And he is remarkable; I was totally believing in King Kong until that skating business. I totally believe in the dinosaurs too. The special effects are so stunning, so seamless, that it's like someone forgot to notice that there are just too many, that there's a point where it's overkill; those realistic insects started to make me think that Jackson wanted to outdo Aragog, not that he wanted to make any sort of dramatic point or even thrill in the moment. It detracts from the phenomenal achievement of Kong when there's so much attention to vine-climbing and avalanches and pop-up Sarlaacs.

And the final shots just plain irritated me. Of course Ann and Driscoll are supposed to end up together, but her throwing herself into his arms right then feels wrong to me...she's still mourning Kong, the central character of the film, as are we, she's just risked her life to try to save his...I wanted her to be accepting Driscoll's hand and letting him help her down the ladder maybe, showing that maybe now they would finally talk, but not some cheap embrace with the city around them implying they get married and live happily ever after. And then Kong lying intact on the intact street below...did Jackson not see any footage of what people looked like who jumped from the World Trade Center, what happened to their bodies, what happened to the sidewalk? Showing a perfectly intact dead body threw me completely out of the film and took away whatever I might have been feeling for Kong -- at that moment he became just another special effect. So much better to have let us see the fall and then never shown the aftermath up close.

Anyway, I am always happy to see a movie with a well-shot ocean voyage and I have nothing against dinosaur flicks...I just think that if Jackson wanted to make Jurassic Park, he would have been better off doing so in a separate movie. So while I like King Kong in bits and pieces, it's nothing that will ever make my personal favorites list, despite a very good cast, some stunning cinematography and absolutely breathtaking creature work.

Otherwise I wrote a couple of unenthralling Star Trek articles, updated several web pages -- I wanted the Barbie Tarot at The Little Review and realized that I needed to move the photos somewhere other than my Livejournal scrapbook to do that -- played with my kids, ate dinner and sort of paid attention to the Maryland game (I still cannot believe Georgetown beat Duke -- Georgetown is my father's alma mater so I loathe them as a matter of principle but Duke is the bane of all ACC teams!) I am sad about the whale but I had a feeling yesterday that it was headed to this sort of ending. There are probably parallels I could make with King Kong but it would probably also be tacky. Instead some other urban animals:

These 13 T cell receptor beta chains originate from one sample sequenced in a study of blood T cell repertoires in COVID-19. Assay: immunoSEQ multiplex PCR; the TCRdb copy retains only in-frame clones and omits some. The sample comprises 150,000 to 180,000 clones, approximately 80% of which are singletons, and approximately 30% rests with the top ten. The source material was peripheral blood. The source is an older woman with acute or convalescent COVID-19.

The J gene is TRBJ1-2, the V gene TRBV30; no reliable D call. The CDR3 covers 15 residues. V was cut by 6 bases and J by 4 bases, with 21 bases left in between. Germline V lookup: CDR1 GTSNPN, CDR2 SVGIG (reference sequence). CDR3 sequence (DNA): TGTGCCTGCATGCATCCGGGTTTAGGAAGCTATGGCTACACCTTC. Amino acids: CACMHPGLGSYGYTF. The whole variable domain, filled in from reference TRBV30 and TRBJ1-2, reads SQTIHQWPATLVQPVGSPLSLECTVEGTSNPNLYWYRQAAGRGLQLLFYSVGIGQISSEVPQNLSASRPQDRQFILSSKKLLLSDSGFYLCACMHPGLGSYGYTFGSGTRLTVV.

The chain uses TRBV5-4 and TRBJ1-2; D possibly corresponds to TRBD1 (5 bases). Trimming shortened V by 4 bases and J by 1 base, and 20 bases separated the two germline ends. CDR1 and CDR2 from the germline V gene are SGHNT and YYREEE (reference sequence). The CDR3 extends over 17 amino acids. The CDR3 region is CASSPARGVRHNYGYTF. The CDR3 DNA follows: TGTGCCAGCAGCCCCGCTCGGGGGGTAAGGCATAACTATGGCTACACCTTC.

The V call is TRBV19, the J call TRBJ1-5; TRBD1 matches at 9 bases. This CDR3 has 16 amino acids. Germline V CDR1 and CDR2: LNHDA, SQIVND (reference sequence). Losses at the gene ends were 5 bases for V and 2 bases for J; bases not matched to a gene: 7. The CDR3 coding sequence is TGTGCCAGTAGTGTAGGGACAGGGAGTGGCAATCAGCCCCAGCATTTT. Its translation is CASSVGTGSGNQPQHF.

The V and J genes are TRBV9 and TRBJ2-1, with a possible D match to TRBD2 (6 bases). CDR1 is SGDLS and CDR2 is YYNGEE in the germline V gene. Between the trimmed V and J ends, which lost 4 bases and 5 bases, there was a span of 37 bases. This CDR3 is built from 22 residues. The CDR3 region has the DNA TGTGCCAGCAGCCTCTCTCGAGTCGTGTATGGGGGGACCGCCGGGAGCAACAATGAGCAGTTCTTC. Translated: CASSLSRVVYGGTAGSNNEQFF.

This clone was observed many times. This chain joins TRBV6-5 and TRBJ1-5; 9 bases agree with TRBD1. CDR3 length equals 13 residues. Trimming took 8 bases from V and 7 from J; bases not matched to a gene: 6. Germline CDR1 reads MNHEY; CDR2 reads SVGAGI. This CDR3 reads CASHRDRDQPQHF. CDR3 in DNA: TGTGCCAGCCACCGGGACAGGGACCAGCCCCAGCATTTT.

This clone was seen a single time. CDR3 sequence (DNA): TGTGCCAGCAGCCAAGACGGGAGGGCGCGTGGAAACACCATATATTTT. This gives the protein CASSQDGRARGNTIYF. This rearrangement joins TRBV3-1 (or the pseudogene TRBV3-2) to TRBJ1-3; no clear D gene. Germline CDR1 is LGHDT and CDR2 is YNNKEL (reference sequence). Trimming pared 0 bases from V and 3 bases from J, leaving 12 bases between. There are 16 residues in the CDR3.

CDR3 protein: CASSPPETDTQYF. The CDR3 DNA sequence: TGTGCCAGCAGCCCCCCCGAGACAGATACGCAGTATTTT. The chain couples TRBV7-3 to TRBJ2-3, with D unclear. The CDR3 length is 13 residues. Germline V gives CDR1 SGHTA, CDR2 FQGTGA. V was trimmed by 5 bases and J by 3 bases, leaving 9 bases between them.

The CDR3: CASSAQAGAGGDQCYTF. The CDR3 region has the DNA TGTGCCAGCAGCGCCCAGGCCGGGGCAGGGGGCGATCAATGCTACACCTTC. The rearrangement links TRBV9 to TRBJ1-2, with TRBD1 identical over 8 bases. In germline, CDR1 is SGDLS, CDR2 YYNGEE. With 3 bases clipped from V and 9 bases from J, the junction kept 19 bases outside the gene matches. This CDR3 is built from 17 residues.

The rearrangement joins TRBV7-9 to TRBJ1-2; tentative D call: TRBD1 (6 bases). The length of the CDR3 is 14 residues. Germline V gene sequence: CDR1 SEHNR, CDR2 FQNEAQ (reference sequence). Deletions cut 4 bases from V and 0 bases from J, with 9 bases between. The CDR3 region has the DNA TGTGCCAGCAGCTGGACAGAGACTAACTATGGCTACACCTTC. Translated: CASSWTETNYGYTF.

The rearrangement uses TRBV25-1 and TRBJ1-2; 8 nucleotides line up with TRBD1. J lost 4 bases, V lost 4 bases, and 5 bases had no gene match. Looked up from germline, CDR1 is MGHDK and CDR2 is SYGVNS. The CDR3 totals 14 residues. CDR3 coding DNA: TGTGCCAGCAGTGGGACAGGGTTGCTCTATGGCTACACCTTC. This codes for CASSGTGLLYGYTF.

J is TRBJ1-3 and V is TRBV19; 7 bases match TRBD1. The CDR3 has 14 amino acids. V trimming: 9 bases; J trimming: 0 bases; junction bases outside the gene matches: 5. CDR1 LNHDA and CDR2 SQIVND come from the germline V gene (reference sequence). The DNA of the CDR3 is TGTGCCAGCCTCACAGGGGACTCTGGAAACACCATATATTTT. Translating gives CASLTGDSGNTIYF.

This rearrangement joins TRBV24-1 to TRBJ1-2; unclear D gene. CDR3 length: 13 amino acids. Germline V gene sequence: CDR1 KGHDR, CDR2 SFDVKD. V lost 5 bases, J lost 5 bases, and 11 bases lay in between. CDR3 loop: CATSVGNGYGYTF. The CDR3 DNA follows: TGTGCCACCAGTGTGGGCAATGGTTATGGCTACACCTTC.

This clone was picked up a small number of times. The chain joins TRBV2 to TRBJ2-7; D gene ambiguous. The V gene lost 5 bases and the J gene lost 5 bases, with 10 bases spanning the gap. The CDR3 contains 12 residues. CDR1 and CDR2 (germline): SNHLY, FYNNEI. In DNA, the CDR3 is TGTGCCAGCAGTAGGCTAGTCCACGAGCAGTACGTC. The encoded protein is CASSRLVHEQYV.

Remember the cheetah cubs at the National Zoo last year? They have grown up into these big rugby-playing cats! (That one lying down is devouring a ball.)

A second litter was born later in the spring. Here they are trying to lounge in the shade.

While one tiger rests, the other paces. There were three tiger cubs born at the zoo a couple of years ago, but they have been sent off to other zoos, I think to gear the parents up to try to produce some more.

Neither of the lions, however, could be bothered to sit up and roar even a little; they were too busy doing what cats do best.

Now that I have finished with the Barbie Tarot, I am thinking about doing a Fine Art Tarot -- I may limit it to European art from the 18th-19th century for simplicity's sake, since that is what I know best and I will feel less awkward leaving other eras, styles and locations out. I am very open to suggestions and would love to make this a collaborative project if people are interested.